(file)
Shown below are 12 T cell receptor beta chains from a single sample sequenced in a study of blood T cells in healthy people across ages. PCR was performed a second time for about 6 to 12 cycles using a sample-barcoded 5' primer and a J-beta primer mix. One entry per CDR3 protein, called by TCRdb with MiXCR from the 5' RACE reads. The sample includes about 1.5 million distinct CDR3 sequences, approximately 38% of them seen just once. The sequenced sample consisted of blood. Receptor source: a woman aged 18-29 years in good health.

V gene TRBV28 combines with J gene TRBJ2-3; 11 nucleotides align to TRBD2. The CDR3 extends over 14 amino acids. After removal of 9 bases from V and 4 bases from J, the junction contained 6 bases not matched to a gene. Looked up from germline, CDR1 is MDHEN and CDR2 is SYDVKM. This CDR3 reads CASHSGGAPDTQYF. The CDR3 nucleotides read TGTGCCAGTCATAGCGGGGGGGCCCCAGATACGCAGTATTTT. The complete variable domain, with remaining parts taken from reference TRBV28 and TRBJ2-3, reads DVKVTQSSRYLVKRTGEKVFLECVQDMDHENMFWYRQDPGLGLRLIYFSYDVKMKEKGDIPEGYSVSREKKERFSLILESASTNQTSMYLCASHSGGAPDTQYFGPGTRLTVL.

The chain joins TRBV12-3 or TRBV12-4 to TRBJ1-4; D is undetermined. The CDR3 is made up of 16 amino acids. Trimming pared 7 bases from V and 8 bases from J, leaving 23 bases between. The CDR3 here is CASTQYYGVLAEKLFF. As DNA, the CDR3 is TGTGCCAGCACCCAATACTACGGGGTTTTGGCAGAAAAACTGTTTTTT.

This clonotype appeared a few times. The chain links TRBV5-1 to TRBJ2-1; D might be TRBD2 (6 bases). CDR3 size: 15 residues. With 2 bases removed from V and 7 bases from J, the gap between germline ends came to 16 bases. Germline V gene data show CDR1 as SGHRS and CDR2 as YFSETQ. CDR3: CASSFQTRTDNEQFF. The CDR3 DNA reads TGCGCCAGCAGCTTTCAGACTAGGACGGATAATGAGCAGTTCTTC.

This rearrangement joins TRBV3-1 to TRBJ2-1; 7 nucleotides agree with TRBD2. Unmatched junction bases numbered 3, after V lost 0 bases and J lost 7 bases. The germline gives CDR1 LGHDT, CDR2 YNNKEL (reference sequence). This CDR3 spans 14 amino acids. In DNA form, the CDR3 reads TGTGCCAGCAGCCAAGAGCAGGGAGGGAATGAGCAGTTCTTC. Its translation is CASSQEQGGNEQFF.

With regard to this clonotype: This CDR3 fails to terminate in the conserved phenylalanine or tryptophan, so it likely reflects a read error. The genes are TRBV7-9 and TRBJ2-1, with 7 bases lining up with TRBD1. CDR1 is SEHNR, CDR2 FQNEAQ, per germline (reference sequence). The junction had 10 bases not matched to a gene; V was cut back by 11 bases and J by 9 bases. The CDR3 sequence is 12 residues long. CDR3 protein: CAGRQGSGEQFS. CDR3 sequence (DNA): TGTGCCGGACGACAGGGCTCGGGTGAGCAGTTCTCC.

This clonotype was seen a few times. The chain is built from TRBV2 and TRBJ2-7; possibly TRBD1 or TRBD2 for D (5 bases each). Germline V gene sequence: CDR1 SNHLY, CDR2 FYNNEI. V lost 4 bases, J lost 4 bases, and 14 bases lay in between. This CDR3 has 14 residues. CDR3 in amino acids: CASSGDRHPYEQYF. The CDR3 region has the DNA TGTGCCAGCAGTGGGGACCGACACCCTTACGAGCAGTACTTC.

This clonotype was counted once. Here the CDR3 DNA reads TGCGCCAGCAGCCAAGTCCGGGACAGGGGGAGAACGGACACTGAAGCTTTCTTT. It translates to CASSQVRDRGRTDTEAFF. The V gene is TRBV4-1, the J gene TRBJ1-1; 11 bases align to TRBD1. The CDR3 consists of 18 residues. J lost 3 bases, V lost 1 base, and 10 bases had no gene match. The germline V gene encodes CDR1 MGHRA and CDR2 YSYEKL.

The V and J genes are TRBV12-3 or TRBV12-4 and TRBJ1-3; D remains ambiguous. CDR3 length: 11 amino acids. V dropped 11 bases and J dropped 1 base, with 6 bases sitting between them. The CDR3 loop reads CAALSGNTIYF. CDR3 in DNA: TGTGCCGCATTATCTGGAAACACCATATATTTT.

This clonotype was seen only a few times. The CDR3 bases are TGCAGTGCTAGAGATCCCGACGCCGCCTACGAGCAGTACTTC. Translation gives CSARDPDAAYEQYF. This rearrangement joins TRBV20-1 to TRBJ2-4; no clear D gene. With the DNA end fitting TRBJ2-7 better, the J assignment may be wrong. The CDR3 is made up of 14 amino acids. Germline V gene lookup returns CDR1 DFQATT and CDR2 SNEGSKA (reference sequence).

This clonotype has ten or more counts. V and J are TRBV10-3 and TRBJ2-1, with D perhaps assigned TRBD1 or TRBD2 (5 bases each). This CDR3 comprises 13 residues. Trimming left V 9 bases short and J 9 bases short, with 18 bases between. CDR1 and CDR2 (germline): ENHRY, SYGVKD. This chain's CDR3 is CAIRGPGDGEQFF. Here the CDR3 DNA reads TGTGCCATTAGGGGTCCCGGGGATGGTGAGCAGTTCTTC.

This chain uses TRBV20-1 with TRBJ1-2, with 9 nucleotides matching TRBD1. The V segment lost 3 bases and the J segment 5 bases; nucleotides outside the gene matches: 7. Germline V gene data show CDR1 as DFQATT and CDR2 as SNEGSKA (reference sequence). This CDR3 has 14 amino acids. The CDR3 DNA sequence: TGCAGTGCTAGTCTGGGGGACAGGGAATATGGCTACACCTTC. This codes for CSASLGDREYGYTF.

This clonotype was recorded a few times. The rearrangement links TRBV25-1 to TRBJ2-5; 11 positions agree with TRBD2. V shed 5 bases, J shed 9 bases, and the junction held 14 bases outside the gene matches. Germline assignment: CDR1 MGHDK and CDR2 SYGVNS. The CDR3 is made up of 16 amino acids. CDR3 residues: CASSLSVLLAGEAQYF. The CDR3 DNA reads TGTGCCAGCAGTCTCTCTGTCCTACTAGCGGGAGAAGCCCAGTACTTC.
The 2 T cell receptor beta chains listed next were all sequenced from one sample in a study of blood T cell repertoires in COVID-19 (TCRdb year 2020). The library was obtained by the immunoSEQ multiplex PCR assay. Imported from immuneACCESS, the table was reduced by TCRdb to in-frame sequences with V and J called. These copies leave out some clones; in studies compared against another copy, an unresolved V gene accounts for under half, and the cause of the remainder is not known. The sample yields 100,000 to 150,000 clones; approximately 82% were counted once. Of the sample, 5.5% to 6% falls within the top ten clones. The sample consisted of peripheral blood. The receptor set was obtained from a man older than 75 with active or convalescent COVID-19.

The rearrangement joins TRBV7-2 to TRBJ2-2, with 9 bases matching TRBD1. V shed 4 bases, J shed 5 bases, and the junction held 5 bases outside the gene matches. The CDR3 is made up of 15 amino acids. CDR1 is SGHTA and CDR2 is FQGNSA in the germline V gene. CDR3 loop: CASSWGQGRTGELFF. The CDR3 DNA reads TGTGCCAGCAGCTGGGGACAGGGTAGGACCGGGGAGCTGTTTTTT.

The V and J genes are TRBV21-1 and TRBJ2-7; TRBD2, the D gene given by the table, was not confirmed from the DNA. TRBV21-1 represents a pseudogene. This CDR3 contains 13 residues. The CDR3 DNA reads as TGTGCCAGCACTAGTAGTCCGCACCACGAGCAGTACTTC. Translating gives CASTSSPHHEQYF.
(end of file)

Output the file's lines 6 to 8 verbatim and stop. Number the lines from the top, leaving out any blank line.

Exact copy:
With regard to this clonotype: This CDR3 fails to terminate in the conserved phenylalanine or tryptophan, so it likely reflects a read error. The genes are TRBV7-9 and TRBJ2-1, with 7 bases lining up with TRBD1. CDR1 is SEHNR, CDR2 FQNEAQ, per germline (reference sequence). The junction had 10 bases not matched to a gene; V was cut back by 11 bases and J by 9 bases. The CDR3 sequence is 12 residues long. CDR3 protein: CAGRQGSGEQFS. CDR3 sequence (DNA): TGTGCCGGACGACAGGGCTCGGGTGAGCAGTTCTCC.

This clonotype was seen a few times. The chain is built from TRBV2 and TRBJ2-7; possibly TRBD1 or TRBD2 for D (5 bases each). Germline V gene sequence: CDR1 SNHLY, CDR2 FYNNEI. V lost 4 bases, J lost 4 bases, and 14 bases lay in between. This CDR3 has 14 residues. CDR3 in amino acids: CASSGDRHPYEQYF. The CDR3 region has the DNA TGTGCCAGCAGTGGGGACCGACACCCTTACGAGCAGTACTTC.

This clonotype was counted once. Here the CDR3 DNA reads TGCGCCAGCAGCCAAGTCCGGGACAGGGGGAGAACGGACACTGAAGCTTTCTTT. It translates to CASSQVRDRGRTDTEAFF. The V gene is TRBV4-1, the J gene TRBJ1-1; 11 bases align to TRBD1. The CDR3 consists of 18 residues. J lost 3 bases, V lost 1 base, and 10 bases had no gene match. The germline V gene encodes CDR1 MGHRA and CDR2 YSYEKL.